Short Story of Childhood Memory – Ramana and I
It was 1955 and I was 4 years old. And so was Ramana who I imagine was about 3 feet tall at that time. The thought of Ramana brings with it the picture of his innocent face that seemed to have a quizzical expression about everything in the world. His sunken eyes, high cheek bones with skinny cheeks, unkempt hair and a half sleeved shirt that he wore with the missing top two buttons out of the four it were to have, complimented his innocent character and appearance.
He wore a shorts that seemed a couple of sizes larger for him and it held onto his waist with a black thread tightly wound over it. With the hindsight I can now say that he was probably under nourished. He was the son of a hired help on the 10 acre farm that my father owned on the outskirts of a village in Andhra Pradesh, India. The walk to the village was a distance of one kilometer from the farm and that restricted my access to the kids in the village. Ramana was my only friend.
My father’s farm was spread over a rectangular area that was divided into two equal strips through the length of the farm. Lilies, ground nuts and paddy were grown on one strip, and the other strip was a mango grove. At one corner of the farm, by the lily flower fields, my father had built our 3 room brick house. The rooms were laid out next to each other in a row with each one having its own entrance on the wall facing the east. Coming out of any of the three rooms, one could see the lilies directly in the front, followed by sections of ground nut fields and paddy.
The fence for the farm went by about 100 meters to the left and about 15 meters behind the house, covering the rectangular perimeter of the farm. About 100 meters away to the right of our house was a one room thatched hut with mud walls and an entrance on the east side wall, where Ramana lived with his parents. Between Ramana’s hut and our brick house was the cowshed with cows and the oxen that were used to plough the fields. In the wide gaps between our houses and the cowshed were strewn the different types of vegetable plants.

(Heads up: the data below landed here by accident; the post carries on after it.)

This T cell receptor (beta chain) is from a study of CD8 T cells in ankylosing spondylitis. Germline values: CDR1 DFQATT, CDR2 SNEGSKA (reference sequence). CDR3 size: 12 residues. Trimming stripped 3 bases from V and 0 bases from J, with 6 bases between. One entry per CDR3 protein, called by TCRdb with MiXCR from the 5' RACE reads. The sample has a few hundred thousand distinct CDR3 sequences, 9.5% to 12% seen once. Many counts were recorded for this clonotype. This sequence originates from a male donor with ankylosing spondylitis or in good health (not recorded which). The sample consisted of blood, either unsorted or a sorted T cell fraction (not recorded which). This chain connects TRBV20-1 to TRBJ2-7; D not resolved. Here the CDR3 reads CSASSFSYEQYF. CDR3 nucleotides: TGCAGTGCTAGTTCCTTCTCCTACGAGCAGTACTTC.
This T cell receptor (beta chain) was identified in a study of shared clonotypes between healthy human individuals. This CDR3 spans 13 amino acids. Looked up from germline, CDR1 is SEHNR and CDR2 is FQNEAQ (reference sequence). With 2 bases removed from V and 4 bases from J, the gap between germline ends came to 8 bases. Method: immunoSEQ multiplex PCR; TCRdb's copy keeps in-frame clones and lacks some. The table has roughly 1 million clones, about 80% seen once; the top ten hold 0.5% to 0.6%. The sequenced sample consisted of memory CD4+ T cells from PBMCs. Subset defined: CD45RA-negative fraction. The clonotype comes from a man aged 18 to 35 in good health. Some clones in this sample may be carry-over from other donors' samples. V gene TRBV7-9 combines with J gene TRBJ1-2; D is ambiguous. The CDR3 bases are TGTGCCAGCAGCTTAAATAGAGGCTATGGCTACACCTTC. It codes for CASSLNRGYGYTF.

Pretending a foot long mud brick to be a bus, we played around my house. I, the bus driver, pushed the brick on the sand with my hands, squatted and hopping along behind the brick as I pushed it, leaving behind a flattened path in the sand. Ramana always followed me acting as the conductor in my game of driving the bus. The idea of driving a bus fascinated me after I saw the hero in a cinema driving one with his sidekick being the conductor. My brick bus stopped at imaginary bus stops where Ramana the conductor helped the imaginary passengers to get on and off the bus. Once in a while we enacted a scene when an imaginary troublesome passenger on the bus beats up the conductor Ramana and he would come to the bus driver asking for help. I would then play the tough bus driver and beat up the passenger and make him apologize to Ramana. In our ‘bus game’ as we called it, I made the bus jump over a canal, drove it ‘super extra’ fast and did all the same things that the hero in the cinema did. Ramana having not seen the cinema was not privy to my source of influence for being a heroic bus driver and hence could not relate to the heroics of the driver and never insisted on being a driver in our bus game.